Constraint satisfaction can be used to model problems such as graph coloring, scheduling, crossword generation and many others. The goal of solving a constraint satisfaction problem is to find a solution such that all variables are assigned without violating any constraints, or to prove that no solutions exist. Constraint satisfaction techniques are typically applied to problems that have no known polynomial time algorithms. Solving such problems requires exploration of a search space that is exponentially large with respect to the problem representation and many sophisticated techniques have been developed to do so efficiently. Non-trivial problems may take a significant amount of time to solve and during this time many infeasible states will be discovered; such states are known as nogoods. Nogoods are learned during search and are used to avoid revisiting already explored infeasible states, as discovering them may take a significant amount of time. Heuristics are used to guide search algorithms towards solutions, or to prove infeasibility. Some of the existing heuristics make use of nogoods learned during search to refine their guidance. I show how more heuristic guidance can be obtained from nogoods. I introduce the notion of soft nogoods and show how soft nogoods can be used as a source of heuristic guidance. Soft nogoods can be learned during search from classic nogoods and already existing soft nogoods. I describe how a set of soft nogoods can be used to estimate the amount of partial exploration of an arbitrary search space and then use this value to augment a number of existing heuristics. The accurate algorithm for computing this value is restrictively slow and so I present an approximation scheme that trades off some of its accuracy for speed. Learning all soft nogoods is impractical and to address this issue I describe learning schemes that selectively learn soft nogoods during search. I conduct an empirical evaluation of the resulting heuristics on a variety of constraint satisfaction problems to demonstrate the utility of soft nogoods for heuristic guidance.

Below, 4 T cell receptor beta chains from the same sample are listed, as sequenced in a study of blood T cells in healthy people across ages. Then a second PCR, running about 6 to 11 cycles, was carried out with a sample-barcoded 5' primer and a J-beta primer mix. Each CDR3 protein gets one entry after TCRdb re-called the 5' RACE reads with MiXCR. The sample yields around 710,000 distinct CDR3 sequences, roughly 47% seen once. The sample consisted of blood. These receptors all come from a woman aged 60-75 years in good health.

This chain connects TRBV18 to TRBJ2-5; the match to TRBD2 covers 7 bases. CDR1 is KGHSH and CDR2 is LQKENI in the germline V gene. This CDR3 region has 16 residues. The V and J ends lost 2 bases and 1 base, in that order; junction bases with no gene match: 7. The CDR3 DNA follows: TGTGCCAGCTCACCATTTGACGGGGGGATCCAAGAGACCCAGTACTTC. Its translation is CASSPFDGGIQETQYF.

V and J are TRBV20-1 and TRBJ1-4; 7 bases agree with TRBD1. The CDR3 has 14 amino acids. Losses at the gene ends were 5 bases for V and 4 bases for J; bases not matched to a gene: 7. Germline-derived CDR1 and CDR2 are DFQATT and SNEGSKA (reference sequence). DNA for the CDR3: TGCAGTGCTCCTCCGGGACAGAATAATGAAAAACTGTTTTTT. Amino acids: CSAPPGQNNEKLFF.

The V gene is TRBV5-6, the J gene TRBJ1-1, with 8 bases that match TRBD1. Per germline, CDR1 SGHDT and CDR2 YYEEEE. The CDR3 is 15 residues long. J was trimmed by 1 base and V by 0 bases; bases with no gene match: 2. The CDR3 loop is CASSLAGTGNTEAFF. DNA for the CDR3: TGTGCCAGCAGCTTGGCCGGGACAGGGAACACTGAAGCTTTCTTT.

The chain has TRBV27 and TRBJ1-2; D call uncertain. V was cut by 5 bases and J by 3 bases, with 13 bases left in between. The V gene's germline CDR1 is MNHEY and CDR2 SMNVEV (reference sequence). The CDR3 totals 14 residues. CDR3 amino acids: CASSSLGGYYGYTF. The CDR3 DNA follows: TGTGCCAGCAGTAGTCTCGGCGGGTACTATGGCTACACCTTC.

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Thesis advisor: Havens, William
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